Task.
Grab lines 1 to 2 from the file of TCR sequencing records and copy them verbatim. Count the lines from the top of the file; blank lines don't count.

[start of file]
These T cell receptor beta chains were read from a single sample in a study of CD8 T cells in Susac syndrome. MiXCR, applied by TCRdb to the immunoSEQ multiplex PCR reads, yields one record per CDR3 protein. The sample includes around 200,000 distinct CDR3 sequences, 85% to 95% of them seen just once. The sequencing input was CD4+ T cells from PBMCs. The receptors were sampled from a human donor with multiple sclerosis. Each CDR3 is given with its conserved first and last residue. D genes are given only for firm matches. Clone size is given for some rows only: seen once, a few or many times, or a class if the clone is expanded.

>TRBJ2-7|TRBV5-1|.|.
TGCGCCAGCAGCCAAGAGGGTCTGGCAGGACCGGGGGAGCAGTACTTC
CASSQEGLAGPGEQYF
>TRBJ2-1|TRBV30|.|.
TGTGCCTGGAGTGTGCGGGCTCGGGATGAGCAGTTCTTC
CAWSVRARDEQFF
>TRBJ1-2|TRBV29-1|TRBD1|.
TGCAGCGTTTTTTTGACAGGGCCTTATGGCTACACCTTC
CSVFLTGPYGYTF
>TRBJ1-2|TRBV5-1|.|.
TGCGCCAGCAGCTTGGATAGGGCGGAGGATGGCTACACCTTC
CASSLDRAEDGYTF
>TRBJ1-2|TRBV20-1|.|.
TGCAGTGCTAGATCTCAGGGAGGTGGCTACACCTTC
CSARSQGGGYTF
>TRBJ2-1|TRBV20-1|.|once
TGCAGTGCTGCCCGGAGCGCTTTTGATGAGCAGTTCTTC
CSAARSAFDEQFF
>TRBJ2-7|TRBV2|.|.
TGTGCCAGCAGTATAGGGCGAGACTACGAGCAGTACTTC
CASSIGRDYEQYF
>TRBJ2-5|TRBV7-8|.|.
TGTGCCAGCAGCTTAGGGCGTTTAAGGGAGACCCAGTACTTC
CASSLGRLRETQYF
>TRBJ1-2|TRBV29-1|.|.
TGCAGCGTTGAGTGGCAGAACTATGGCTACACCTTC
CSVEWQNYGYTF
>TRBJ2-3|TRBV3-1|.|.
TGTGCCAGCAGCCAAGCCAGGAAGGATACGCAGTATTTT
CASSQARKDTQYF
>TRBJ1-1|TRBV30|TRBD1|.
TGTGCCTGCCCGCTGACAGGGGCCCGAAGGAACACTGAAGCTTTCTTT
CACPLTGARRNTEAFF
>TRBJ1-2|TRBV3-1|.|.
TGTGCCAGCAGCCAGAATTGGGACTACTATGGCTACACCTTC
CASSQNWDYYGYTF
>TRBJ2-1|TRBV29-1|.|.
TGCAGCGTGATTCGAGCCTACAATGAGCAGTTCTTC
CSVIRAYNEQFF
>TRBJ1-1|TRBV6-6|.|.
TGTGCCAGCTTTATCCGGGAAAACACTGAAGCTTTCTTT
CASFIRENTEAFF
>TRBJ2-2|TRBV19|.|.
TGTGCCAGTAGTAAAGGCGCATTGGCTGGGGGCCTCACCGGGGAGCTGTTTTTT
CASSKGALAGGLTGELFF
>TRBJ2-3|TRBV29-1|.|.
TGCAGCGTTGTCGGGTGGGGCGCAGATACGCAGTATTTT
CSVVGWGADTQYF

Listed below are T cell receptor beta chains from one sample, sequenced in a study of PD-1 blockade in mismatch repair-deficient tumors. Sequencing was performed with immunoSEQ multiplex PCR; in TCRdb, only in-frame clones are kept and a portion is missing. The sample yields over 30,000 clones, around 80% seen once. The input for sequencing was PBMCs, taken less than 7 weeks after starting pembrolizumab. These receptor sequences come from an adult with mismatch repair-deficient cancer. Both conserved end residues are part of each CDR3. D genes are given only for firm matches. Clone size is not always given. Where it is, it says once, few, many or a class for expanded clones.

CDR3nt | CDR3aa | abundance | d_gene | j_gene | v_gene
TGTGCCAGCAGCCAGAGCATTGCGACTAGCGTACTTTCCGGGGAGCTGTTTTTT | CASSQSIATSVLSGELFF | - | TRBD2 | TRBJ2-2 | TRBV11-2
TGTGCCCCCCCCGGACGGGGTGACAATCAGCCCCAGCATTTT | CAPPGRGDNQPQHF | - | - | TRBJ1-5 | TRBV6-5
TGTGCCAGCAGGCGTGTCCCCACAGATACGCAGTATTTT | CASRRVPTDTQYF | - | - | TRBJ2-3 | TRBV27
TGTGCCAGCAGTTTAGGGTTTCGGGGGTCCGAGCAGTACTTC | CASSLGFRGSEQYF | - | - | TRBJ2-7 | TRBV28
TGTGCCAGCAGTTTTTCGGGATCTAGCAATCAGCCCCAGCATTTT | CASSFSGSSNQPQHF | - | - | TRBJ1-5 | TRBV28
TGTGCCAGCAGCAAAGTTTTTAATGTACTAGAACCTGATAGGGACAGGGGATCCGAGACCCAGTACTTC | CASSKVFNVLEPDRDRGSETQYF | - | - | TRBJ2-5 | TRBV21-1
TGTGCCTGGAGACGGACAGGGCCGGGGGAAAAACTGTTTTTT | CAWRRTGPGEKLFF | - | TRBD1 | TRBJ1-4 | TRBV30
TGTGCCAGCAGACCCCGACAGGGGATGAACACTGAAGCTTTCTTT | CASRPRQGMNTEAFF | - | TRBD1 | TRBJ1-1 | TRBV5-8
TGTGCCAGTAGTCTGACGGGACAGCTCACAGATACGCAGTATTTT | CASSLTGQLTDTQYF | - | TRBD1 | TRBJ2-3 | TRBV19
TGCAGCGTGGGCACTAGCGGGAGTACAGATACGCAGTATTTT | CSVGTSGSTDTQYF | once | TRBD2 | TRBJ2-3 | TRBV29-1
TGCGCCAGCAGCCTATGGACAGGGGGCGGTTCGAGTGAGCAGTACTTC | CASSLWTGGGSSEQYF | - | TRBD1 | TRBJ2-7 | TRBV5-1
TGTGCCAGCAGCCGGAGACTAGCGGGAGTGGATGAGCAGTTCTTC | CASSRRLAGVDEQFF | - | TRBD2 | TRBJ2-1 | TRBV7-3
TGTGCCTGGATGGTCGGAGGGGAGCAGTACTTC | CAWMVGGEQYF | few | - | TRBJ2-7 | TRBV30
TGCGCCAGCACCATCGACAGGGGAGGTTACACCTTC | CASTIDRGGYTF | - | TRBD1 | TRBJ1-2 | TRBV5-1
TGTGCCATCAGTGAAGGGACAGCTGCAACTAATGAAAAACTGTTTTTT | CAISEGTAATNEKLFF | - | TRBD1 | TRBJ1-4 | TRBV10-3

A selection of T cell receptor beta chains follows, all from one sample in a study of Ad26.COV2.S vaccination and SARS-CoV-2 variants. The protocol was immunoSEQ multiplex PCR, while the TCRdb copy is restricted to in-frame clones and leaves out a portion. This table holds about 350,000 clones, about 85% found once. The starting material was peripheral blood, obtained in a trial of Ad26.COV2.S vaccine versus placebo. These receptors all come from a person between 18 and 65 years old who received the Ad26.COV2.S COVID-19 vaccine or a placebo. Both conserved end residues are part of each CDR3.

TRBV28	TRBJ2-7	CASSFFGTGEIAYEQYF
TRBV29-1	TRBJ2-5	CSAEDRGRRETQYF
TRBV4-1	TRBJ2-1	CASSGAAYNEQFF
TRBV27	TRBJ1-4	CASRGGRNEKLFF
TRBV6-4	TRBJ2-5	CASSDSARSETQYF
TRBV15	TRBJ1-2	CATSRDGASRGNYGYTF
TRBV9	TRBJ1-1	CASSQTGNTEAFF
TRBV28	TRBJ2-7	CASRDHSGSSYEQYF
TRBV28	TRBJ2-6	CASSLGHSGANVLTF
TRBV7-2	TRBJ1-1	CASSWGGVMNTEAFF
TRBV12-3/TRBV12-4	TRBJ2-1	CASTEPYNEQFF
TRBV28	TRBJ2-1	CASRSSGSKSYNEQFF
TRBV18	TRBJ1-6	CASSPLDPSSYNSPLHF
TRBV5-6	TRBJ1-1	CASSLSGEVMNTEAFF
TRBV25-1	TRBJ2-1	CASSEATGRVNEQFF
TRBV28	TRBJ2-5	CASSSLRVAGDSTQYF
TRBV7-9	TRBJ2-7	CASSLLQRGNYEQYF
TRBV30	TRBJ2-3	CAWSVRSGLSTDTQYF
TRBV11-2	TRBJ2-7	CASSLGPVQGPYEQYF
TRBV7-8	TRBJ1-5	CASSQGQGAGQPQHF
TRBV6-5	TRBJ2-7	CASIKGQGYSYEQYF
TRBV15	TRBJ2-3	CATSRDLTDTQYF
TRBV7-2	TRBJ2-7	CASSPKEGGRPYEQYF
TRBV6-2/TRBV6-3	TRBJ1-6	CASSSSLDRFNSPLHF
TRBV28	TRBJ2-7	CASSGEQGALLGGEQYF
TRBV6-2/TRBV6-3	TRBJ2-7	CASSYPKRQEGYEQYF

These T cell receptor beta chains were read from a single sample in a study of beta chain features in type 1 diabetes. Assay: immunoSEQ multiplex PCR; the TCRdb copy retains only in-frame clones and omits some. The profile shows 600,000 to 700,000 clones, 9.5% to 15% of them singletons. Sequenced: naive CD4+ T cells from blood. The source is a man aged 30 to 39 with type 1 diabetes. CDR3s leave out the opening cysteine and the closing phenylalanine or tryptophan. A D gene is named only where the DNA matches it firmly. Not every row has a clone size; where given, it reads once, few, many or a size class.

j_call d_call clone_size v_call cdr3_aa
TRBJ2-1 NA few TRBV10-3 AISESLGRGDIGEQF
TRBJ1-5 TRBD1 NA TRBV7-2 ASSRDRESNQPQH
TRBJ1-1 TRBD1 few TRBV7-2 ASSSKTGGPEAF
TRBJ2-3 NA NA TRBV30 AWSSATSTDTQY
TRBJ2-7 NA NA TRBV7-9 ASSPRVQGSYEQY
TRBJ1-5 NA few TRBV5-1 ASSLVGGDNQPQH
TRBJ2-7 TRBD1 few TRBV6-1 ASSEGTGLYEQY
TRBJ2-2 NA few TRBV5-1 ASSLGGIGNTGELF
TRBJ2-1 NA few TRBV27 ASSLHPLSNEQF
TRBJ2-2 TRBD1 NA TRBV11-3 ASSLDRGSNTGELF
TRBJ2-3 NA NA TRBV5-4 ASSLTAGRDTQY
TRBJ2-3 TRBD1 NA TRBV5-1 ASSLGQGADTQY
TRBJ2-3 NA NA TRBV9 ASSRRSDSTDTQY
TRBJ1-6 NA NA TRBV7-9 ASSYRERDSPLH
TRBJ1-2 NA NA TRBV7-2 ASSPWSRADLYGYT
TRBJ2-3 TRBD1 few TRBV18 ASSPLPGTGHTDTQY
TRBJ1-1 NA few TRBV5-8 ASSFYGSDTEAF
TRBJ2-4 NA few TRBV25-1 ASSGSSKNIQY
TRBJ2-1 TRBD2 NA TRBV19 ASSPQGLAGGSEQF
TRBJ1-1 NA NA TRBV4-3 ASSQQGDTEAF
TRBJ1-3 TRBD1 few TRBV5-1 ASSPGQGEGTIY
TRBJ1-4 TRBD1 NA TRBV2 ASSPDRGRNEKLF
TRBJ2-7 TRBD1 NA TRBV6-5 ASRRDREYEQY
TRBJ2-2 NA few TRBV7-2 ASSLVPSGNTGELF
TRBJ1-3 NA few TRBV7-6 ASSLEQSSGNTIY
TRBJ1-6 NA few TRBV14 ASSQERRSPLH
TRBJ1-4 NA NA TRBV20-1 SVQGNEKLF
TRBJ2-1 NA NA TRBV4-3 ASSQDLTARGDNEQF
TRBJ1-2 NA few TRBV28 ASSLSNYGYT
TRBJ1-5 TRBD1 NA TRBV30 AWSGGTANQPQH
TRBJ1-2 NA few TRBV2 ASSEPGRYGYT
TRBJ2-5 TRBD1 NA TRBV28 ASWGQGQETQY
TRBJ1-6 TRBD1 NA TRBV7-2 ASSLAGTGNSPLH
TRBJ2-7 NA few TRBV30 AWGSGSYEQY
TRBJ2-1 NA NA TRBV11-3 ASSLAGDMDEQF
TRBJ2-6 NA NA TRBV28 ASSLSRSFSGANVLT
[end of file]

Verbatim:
These T cell receptor beta chains were read from a single sample in a study of CD8 T cells in Susac syndrome. MiXCR, applied by TCRdb to the immunoSEQ multiplex PCR reads, yields one record per CDR3 protein. The sample includes around 200,000 distinct CDR3 sequences, 85% to 95% of them seen just once. The sequencing input was CD4+ T cells from PBMCs. The receptors were sampled from a human donor with multiple sclerosis. Each CDR3 is given with its conserved first and last residue. D genes are given only for firm matches. Clone size is given for some rows only: seen once, a few or many times, or a class if the clone is expanded.

>TRBJ2-7|TRBV5-1|.|.